EXAMPLE 10

An anode sample AL10 was produced from a lead plate (80402 mm) in the following manner.

A mixture of titanium sponge particles comprising 5 grams of particles of 400 to 615 microns and 3 grams of particles of 160 to 400 microns was catalytically activated as follows:

(i) An activating solution AS10 was prepared, comprising:

0.022 g Ir (as IrCl3 aq.), 0.040 g Ru (as RuCl3 aq.),

0.080 g polyacrylonitrile (PAN), 6 cc dimethylformamide (DMF) and 3 cc isopropylalcohol (IPA).

(ii) The titanium sponge mixture was immersed in the activating solution AS10 while stirring the solution, the excess of solution was drained off, and the titanium sponge impregnated with solution was dried in air in an oven at 120 C. during 20 minutes.

(iii) The dry mixture was subjected to a first heat treatment (I) effected at 250 C. for 15 minutes in an air flow of 60 l/h. After cooling down to room temperature the titanium sponge was subjected three times more to the same impregnating and drying treatment described under (ii) above, followed by the above first heat treatment (I) at 250 C., and an additional heat treatment (II) was then effected by gradually raising the temperature up to 420 C. within 15 minutes and maintaining the titanium sponge at that temperature for 10 minutes in the same air flow (60 l/h).

(iv) Activated titanium sponge particles thus obtained were dispersed on the lead plate sample so as to substantially form a layer of particles covering the whole surface on one side of the lead plate as evenly as possible.

(v) The activated titanium sponge particles thus evenly arranged on one side of the plate sample were then pressed into the lead surface by applying a plate with a pressure of 250 kg/cm2 for 10 seconds, whereby the particles were partly embedded and firmly anchored in the lead plate.

The amount of activated titanium sponge thus applied to produce an activated lead anode sample AL10 corresponded in this case to 400 grams of activated titanium sponge per square meter of the anode surface, a noble metal loading of 1.1 g Ir/m2, 2.0 g Ru/m2 and a loading of polymeric material applied of 2.2 g PAN/m2.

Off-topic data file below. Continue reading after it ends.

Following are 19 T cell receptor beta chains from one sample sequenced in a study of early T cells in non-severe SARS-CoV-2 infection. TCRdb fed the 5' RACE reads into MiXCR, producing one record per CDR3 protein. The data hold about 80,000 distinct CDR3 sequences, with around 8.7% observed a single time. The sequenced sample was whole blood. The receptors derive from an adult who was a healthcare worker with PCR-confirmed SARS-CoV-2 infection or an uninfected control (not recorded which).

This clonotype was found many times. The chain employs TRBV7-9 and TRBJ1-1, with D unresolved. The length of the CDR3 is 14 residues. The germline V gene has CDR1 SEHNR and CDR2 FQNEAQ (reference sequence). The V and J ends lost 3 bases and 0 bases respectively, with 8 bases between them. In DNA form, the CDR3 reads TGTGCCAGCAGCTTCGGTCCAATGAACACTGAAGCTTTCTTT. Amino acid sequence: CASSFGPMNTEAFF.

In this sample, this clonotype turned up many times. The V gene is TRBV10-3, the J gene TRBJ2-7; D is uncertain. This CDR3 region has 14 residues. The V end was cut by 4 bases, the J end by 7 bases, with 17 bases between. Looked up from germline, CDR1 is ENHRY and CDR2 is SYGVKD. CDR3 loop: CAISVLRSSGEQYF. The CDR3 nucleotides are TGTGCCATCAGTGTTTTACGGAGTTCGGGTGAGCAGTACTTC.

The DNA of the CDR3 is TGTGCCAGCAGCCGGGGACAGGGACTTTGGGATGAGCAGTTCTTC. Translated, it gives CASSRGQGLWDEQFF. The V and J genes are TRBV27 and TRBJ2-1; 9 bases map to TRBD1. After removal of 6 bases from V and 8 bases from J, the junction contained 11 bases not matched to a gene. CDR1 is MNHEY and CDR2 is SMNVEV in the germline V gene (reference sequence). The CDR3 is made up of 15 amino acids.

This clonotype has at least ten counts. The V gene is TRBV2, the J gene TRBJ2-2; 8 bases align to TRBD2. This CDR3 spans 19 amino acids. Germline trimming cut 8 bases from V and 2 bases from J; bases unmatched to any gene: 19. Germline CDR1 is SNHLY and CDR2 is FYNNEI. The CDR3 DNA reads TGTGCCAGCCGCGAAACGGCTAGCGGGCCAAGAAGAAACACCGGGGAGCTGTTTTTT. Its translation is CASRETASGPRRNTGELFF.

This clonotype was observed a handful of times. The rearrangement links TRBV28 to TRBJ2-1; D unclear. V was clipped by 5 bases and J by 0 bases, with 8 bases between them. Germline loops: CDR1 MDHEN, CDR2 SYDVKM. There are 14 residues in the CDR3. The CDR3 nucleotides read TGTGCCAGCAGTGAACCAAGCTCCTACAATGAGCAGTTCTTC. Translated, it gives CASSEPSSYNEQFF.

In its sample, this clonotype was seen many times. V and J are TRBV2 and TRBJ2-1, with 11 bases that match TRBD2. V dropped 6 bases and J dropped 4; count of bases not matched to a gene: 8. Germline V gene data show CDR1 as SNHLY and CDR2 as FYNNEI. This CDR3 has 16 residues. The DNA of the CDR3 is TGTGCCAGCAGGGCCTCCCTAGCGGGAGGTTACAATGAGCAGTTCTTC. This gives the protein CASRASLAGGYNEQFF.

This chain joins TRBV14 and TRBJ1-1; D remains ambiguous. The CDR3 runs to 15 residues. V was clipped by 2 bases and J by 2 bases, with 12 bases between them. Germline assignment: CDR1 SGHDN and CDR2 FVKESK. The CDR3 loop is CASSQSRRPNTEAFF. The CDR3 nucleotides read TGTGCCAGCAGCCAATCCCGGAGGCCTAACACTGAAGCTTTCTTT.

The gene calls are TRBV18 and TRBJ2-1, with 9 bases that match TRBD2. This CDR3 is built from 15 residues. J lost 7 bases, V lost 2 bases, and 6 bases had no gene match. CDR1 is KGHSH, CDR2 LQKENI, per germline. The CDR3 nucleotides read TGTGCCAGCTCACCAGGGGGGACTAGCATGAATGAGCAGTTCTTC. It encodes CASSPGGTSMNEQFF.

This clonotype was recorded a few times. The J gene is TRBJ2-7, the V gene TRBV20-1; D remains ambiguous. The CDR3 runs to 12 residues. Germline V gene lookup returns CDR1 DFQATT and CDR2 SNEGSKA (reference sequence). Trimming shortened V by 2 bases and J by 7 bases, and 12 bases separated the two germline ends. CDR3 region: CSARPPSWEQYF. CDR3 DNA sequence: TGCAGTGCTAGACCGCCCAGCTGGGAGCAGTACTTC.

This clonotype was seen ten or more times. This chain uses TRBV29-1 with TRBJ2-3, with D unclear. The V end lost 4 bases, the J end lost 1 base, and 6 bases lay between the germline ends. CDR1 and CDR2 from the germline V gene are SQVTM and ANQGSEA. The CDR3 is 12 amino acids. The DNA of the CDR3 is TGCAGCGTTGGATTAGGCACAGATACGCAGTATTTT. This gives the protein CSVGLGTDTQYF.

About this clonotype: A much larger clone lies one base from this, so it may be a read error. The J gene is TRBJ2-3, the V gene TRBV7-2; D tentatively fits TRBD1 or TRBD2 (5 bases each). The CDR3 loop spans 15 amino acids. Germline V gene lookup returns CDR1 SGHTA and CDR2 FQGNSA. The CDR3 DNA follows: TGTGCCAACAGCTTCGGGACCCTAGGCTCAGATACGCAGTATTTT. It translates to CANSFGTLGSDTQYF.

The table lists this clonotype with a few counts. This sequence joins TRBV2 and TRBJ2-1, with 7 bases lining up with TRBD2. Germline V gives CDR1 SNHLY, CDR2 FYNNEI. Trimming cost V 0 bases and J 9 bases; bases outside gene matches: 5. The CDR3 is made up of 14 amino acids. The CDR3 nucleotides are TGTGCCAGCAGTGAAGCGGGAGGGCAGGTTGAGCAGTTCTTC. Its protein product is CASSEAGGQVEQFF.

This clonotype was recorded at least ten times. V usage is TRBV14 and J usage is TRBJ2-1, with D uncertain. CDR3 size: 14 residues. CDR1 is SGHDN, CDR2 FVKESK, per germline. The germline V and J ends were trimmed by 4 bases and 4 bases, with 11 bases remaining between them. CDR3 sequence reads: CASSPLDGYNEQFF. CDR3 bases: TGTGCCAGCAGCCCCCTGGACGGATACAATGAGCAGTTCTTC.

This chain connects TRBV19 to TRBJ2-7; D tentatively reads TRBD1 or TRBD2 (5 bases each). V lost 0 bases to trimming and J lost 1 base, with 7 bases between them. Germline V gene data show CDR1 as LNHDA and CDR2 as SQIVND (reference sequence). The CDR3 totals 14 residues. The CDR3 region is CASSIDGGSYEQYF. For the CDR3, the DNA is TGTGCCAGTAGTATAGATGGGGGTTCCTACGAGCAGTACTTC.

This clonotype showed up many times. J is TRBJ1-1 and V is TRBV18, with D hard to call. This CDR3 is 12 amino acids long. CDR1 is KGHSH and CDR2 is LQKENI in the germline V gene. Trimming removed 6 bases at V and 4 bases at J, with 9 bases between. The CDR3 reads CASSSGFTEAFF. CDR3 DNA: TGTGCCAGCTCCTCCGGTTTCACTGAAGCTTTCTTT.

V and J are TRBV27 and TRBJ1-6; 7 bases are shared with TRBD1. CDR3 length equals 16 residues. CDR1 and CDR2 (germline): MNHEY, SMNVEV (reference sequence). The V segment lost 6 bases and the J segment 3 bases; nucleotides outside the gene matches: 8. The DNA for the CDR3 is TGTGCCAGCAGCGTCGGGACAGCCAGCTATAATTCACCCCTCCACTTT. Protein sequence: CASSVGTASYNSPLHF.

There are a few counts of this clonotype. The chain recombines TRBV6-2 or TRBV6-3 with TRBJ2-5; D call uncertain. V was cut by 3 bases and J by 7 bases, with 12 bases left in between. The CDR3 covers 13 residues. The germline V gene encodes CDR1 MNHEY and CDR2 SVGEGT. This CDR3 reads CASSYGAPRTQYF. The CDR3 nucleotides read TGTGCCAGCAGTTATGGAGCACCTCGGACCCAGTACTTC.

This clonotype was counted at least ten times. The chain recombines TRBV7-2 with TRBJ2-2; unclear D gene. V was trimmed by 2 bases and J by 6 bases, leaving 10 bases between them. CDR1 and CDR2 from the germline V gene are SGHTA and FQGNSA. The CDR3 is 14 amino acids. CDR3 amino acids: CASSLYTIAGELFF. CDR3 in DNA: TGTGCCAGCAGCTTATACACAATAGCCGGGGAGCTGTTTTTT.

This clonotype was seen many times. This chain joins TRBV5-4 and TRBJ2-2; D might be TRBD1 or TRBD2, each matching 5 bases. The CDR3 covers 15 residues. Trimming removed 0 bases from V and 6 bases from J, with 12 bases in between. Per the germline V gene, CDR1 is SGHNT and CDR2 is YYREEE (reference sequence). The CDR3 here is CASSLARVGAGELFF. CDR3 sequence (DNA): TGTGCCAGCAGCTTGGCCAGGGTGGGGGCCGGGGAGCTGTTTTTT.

The resulting activated lead anode sample AL10 was electrolytically tested as an oxygen-evolving anode operating in 150 gpl H2 SO4 at room temperature with an anode current density (ACD) corresponding to 500 A/m2. The sample AL10 operating under these conditions exhibited an anode potential (AP) which was initially 1.55 V/NHE, and 1.61 V/NHE after 32 days of operation, without anode failure.

Table 4 shows the data corresponding to sample AL10.

EXAMPLE 11

An anode sample AL11 was produced and tested in the manner described in Example 10, except that the titanium sponge particles used in this case had a size of 400 to 615 microns (but with a loading of 400 g/m2 as before).

This sample AL11 tested as described in Example 10 exhibited an anode potential (AP) at 500 A/m2, which was initially 1.62 V/NHE and 1.84 V/NHE after 32 days of operation without anode failure.

Table 4 shows the data corresponding to sample AL11.

EXAMPLE 12

An anode sample AL12 was produced and tested in the manner described in Example 10, except that the loading of the activated titanium sponge particles applied to the lead sheet in this case was reduced by one half to 200 g/m2, the noble metal loading being reduced accordingly to 0.55 g IR/m2 and 1.0 g Ru/m2.

This sample AL12 tested as described in Example 10 exhibited an anode potential (AP) at 500 A/m2, which was initially 1.65 V/NHE and 1.94 V/NHE after 32 days of operation, without anode failure.

Table 4 shows the data corresponding to sample AL12.

EXAMPLE 13

An anode sample AL13 was produced and tested in the manner described in Example 10, except that the titanium sponge was in this case replaced by titanium powder with a particle size lying in the range from 200 to 400 microns, while the loading of the activated titanium powder particles applied corresponded to 300 g Ti/m2, 0.8 g Ir/m2, 1.5 g Ru/m2, and 1.6 g PAN/m2.